Noble Ranks distinguish firm levels of authority between different types of nobility in the Helmut Kingdom. Two nobles with different titles, but at the same rank, can be considered to have similar levels of authority, though officially some titles will be higher even within the same rank.
There are ten recognized ranks of nobility within the Helmut Kingdom. These ranks are taken from Chapter 29 of the light novel, "Reunion with Erich-nii-san".
Noble titles in the neighboring Holy Urqhart Empire follow a similar pattern, specifically with regard to the titles for duke and below, though there are some differences and the Empire does not appear to tranche their noble titles into ranks but instead treats them as self-evidently higher or lower than other peerage titles.
- 1 Rank 1: The King
- 2 Rank 2: The Royal Family
- 3 Rank 3-4: High Nobility
- 4 Rank 5: Middle Nobility
- 5 Rank 6: Lower Nobility
- 6 Rank 7-10: Knights/Pseudo-Nobility
- 7 Honorary Peerage
- 8 Hereditary Retainers (No Rank)
- 9 Non-Hereditary Retainers (No Rank)
- 10 Difference between a Retainer/Vassal/Patron
- 11 Differences between Helmut Kingdom and Holy Urqhart Empire
Rank 1: The King
Rank one belongs solely to His Majesty, the King of Helmut.
Rank 2: The Royal Family
The queen, as well as any princes or princesses, including the crown prince. This rank does not normally refer to any more distant relatives of the king, however relatives that were a prince or a princess under the prior king (other than the crown prince), will likely be allowed to keep their title upon ascension of a new king.
Rank 3-4: High Nobility
Ranks 3 and 4 are generally considered to have the same level of authority, but rank 3 is typically reserved for members of the royal family who cannot otherwise claim rank 2, while rank 4 are not typically members of the royal family.
Duke (Rank 3)
- The novel simultaneously suggests that rank 3 has dukes as well as other royals, but in the light novels, the only time we ever see duke used is for a member of the royal family, while the anime adaptation has Amadeus Freitak von Bleichröder holding this title.
Margrave/Marquis (Rank 4)
- Margrave is the title of the noble who proxy-controls the major regions of the Kingdom, such as Margrave Breithilde in the south (in the light novel) and Margrave Browig in the east.
- The English translations of the anime adaptation, Margrave Breithilde is introduced as a Duke Bleichröder. This is likely because for American audiences, margrave is a much less recognized title.
- In Chapter 73 of the light novel, the king promotes Gerd Oskar von Browig, younger brother of the prior Margrave Browig and uncle to Karla von Browig, to the rank of margrave, but states that he is promoting him to the third rank. This is a clear discontinuity with the list used here, but may be reconcilable on the basis that the Browig family was one of the oldest and most distinguished lines in the kingdom, stretching back over 1000 years, which the margraves of the west and south cannot similarly claim.
Rank 5: Middle Nobility
Unlike ranks 3 & 4, two ranks with approximately equal authority, this rank is explicit in that the separate titles within the rank are formally of differing levels of authority. Listed in order from highest precedence to lowest:
Count/Earl (Rank 5, Upper)
- Earl is the British term for count, and can be used interchangeably. The web/light novel translations preferentially use earl, while other media tend to use count.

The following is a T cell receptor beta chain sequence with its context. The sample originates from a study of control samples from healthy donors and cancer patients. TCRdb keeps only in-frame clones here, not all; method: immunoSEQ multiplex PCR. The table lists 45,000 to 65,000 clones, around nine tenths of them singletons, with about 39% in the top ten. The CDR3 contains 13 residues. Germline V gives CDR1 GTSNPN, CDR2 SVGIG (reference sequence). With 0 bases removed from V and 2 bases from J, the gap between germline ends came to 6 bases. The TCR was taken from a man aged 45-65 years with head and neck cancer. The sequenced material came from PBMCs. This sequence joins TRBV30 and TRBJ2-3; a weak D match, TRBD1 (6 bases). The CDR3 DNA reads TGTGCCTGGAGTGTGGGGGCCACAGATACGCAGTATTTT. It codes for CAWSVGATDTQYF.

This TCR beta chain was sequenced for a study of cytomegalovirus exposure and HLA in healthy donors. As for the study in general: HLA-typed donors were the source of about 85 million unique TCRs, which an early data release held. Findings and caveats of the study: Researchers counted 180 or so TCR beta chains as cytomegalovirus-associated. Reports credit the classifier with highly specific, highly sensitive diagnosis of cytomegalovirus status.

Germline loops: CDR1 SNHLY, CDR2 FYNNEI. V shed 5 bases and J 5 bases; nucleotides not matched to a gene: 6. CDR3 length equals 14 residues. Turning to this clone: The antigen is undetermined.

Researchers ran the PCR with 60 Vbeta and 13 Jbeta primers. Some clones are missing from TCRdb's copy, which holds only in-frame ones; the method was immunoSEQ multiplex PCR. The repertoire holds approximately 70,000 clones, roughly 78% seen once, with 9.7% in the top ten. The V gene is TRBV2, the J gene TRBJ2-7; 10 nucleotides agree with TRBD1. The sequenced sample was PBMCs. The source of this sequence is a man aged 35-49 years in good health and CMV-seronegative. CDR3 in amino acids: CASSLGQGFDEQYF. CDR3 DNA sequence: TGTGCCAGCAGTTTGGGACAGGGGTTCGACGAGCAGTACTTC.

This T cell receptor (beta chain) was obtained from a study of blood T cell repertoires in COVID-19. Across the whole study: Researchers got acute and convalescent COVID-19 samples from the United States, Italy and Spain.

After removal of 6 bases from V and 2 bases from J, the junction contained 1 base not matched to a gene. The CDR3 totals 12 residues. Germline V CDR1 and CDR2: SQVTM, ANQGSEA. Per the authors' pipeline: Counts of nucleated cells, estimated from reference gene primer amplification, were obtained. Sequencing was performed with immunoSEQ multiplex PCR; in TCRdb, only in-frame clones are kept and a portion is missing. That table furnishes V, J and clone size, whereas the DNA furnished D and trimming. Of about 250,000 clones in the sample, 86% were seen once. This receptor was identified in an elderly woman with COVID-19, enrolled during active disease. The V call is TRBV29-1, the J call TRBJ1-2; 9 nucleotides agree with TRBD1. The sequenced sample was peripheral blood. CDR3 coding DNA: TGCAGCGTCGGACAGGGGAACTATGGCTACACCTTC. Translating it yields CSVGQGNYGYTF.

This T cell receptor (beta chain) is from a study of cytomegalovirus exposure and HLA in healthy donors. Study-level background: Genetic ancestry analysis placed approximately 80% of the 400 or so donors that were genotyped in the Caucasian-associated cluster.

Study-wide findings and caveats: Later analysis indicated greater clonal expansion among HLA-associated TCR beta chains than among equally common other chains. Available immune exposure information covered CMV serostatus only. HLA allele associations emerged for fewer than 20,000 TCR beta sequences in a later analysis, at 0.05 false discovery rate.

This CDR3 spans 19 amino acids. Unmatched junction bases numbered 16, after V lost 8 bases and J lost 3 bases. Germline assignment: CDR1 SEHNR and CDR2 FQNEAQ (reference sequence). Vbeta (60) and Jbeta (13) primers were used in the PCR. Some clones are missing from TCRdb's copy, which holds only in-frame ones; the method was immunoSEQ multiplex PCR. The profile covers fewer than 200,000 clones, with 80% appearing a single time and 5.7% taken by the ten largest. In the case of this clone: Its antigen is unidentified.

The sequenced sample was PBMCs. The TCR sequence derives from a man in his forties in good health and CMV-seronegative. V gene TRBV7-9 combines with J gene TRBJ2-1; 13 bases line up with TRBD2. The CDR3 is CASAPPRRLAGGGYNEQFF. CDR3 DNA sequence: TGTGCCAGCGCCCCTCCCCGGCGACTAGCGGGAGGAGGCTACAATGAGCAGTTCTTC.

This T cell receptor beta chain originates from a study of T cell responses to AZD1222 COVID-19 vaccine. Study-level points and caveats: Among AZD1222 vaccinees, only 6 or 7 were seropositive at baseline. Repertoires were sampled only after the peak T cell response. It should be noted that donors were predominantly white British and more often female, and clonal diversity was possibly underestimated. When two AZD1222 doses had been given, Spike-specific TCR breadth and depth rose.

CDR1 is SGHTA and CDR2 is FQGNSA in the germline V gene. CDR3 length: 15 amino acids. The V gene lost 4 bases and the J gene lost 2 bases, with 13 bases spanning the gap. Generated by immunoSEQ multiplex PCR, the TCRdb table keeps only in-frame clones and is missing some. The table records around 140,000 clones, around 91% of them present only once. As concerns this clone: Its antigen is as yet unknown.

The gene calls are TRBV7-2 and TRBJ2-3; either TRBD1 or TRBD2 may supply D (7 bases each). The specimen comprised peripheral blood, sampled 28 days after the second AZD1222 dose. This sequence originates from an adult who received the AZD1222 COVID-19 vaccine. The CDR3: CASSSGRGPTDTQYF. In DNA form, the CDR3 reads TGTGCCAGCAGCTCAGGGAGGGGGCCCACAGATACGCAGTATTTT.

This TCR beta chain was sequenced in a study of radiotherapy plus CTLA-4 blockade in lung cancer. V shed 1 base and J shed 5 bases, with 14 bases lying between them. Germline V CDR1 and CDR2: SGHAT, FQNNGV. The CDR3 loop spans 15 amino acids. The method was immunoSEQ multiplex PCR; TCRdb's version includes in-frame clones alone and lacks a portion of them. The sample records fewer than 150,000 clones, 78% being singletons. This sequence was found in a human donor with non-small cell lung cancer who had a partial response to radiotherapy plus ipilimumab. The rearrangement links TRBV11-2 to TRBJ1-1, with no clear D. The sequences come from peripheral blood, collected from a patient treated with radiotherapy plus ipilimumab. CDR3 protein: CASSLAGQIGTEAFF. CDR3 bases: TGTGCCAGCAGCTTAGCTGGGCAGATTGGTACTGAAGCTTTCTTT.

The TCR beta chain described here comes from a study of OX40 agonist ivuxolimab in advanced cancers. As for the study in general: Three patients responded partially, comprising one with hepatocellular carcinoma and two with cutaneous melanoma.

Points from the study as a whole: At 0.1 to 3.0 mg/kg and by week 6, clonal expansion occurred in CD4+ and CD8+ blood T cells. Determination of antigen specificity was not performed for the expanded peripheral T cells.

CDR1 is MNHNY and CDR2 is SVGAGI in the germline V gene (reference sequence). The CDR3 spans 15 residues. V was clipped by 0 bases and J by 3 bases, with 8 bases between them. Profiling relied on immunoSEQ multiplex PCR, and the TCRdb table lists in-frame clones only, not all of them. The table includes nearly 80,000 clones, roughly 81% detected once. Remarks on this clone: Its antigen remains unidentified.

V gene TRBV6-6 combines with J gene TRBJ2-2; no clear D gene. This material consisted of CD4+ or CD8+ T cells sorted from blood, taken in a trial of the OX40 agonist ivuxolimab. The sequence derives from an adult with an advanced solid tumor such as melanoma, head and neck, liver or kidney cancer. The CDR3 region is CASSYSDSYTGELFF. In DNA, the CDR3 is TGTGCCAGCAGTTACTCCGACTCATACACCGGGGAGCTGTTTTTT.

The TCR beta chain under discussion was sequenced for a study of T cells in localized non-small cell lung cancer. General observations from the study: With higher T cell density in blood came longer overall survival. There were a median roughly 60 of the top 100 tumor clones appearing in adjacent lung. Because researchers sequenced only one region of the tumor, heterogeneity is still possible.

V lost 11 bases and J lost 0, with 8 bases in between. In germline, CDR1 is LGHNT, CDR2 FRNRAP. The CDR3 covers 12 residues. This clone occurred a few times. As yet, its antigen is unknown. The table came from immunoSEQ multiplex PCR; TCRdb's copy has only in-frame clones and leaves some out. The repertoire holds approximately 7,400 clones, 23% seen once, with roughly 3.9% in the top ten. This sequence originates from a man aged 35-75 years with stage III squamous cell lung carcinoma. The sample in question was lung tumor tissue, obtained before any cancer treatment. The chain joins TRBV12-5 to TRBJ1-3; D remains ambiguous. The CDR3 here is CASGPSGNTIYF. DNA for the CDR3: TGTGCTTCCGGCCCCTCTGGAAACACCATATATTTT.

- Wendelin was elevated to this title upon successfully initiating the development of the undeveloped lands on the southern edge of the Baumeister Knighthood.
Viscount (Rank 5, Middle)
- This title is held by Cardinal Hohenheim. This title is also bestowed upon court magician Christoph von Armstrong after participating in the subjugation of the dragon in the grasslands. Prior to this, Armstrong was a baron.
Baron (Rank 5, Lower)
- Wendelin was elevated to this title after participating in the subjugation of the dragon in the grasslands.
Rank 6: Lower Nobility
Baronet (Rank 6)
- The web/light novel translations often list this as associate baron.
- This is the first title Wendelin is granted, after successful subjugation of the bone dragon.
- Katharina was granted an honorary baronet title when her family nobility was restored, a rare honor as the Helmut Kingdom does not allow women to hold noble titles.
Rank 7-10: Knights/Pseudo-Nobility
The world of Hachinan tte, Sore wa Nai Deshou! treats Knights as a form of nobility, though with far less gravitas than the formal nobility ranks listed above.
Hereditary Knight (Rank 7)
- This is the rank that Artur Baumeister, as head of the Baumeister Family, held as lord of their territory.
Non-Hereditary Knights (Ranks 8-10)
- Ranks 8-10 can be made hereditary by appointment of the king, but are presumed to not be by default.
- Some high-ranking nobles have been granted permission by the king to name non-hereditary knights that are tied specifically to their territory, though this is rarely done.
In addition to formal peerage, both the Helmut Kingdom and the Holy Urqhart Empire recognize honorary peerages. These grant all the rights and privileges of the rank, including the annual stipend, but do not come with territory and are not hereditary.
- The first example of this is when Katharina is awarded honorary baronet. This is noteworthy for two reasons: first, since the Helmut Kingdom does not grant peerages to women, the honorary peerage is a clear reflection of her abilities as a magician and of her family's past noble title; second, the Waigel household only had a rank 7 Hereditary Knighthood before it had been stripped, and with the reinstatement of the household (starting with her child) it will be restored to the same Knighthood, not her baronet title.
- The second example is when Duchess Philip of the Holy Urqhart Empire offers Wendelin the title of honorary count/earl. This takes place during the Empire Rebellion Arc, and the reasoning is that acting as only a mercenary on behalf of the Liberation Army means other Urqhart nobles don't readily listen to him, but granting him an actual peerage would create long-term difficulty since he is still a citizen of the Helmut Kingdom. This move would allow more active military campaign contribution without the same long-term risks.